Morris: For your next book, why did you select the Hummer and the Mini as symbols of what you refer to as “contradictions of the new trend landscape”?

Waters: I’m a very visual person. I believe that a picture can tell a story better than can a lot of words. When you think about a Hummer and Mini next to each other on the road, or parked side by side in someone’s garage, the Zen of Trend is visualized in an instant. Are cars getting bigger and more aggressive? Yes. Are they getting smaller and cuter? Yes. Trend/Countertrend.

Morris: In Chapter 2, you offer this quotation of Marcel Proust: “The real voyage of discovery consists of not finding new worlds, but of seeing the world with new eyes.” Please cite some examples of products which illustrate that observation.

Waters: Burberry reinvented itself from a tired plaid raincoat into a hip fashion brand. Sarah Susanka created the Not So Big House at a time when McMansions are all the rage. Starbucks gave us a five minute vacation when they created the notion of “the third place” and turned a cup of coffee into a luxurious commodity. Whole Foods transformed the notion of natural and organic from Birkenstocks and granola to a trendy fashion food emporium. Mini Cooper added mileage to a classic brand by offering customers the opportunity to custome design their own car.

It even goes beyond products. Michael Bourne choreographed a new version of the classic ballet, Swan Lake. It’s the same story, the same music, told from a completely different point of view. His version has been reframed into a fresh visual adaptation of a very classic work of art. His story is told from the male point of view; the corps de ballet and principal dancers are all men, dancing new life into an old story. We expect to see lovely ballerinas in delicate pink tutus and toe shoes come gliding onto the stage…and we’re surprised when men in wildly feathered chaps take center stage. We are given the opportunity to view the tale from another perspective. Interestingly, it’s the most successful ballet ever produced on London’s West End. It’s the old, made new. Bourne kept the original platform but saw new possibilties by looking at the story with new eyes.

Morris: What are “luxurious commodities” and what do they suggest is happening in “the new trend landscape”?

Waters: A luxurious commodity is a product that we consider a basic item, a necessity, that is transformed through the power of good design and elevated to a higher level of desire, and for which we are willing to pay a premium.

I also like the term “basic deluxe.” Today’s new trend landscape necessitates that we find a way to de-commoditize the products and services we offer in order to differentiate ourselves from the abundance of “me too” products in the marketplace.

Luxurious Commodities suggest that we need to reframe what we think of as a luxury, and re-examine what people are willing to pay for something. Kleenex Ovals are a great example. The product is ubiquitous and in constant demand; yet people are willing to pay more for the same Kleenex tissues they have always bought in the traditional cube with predictable designs because the new Oval raises the product to a greater level of appreciation through great design.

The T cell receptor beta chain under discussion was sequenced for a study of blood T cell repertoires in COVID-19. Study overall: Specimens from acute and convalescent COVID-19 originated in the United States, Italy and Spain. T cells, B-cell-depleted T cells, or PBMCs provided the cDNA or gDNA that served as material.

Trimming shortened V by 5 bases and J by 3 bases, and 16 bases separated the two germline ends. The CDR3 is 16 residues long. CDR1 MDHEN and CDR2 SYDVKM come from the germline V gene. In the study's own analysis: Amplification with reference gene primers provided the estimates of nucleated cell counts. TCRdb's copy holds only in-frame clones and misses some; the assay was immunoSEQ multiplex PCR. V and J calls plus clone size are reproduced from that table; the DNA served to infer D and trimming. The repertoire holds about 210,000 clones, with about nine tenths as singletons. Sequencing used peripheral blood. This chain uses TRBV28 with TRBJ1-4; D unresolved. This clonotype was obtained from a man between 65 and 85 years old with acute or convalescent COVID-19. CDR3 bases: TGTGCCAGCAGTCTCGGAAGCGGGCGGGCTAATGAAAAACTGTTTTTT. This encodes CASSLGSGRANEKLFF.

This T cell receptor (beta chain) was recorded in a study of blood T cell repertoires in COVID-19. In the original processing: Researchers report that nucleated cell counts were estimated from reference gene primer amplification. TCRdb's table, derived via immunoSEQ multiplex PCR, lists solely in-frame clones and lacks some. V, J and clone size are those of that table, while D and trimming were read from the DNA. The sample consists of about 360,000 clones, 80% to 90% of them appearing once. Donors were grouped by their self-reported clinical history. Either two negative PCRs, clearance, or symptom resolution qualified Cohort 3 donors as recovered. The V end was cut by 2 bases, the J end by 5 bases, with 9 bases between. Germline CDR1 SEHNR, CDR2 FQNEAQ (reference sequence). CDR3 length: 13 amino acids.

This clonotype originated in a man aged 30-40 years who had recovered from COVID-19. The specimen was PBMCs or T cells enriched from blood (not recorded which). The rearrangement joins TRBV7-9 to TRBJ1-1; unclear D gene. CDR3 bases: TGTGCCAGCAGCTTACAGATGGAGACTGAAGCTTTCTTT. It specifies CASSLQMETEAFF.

Morris: Which companies best reveal how “to make money and do good at the same time”?

Waters: Many companies today have found a way to marry profit with purpose. Howard Schultz’s original business plan for Starbucks was founded with the determination to “make a profit in a benevolent manner.” Paul Dolan of Fetzer Vineyards urges all businesses to commit to the “triple bottom line,” a measure of corporate success that takes into account not just profit and loss but also social and environmental impact. He uses the E3 formula to guide his business decisions. Other companies doing a great job in this area are Timberland Shoes, Aveda, and Tom’s of Maine.

Morris: Here’s a follow-up question: Why is it in a company’s own best interests to do so?

Waters: Simply put, because it makes good business sense. The theory behind marrying profit with purpose is that socially responsible companies will eventually outperform their peers by seizing new opportunities, energizing their workforces, and building a stellar reputation that will pay off with customers and investors. In other words, they’ll show the world that “doing good is good business.”

Today’s consumers are performing their own cultural audit when they have a choice between X and Y. If two products are essentially the same, they will ask serious questions, such as what does the company stand for? How do they treat the people who work for them? And do they give back to the community? These are issues that are becoming more important to all of us each day. We are learning to vote with our dollars in a way that’s positive for society.

Morris: Looking ahead to (let’s say) the next 3-5 years, what especially significant trends on the next “trend landscape” do you expect to see emerging?

Waters: The macro level trends that I think are most important going forward are all paradoxes. Companies that figure out how to customize mass produced items for specific customers, or turn a basic item into a luxurious commodity, or find a socially responsible way to do business will win in the long run. Companies that find a way to deliver some version of peace of mind to their customers will also find themselves ahead of the trend curve.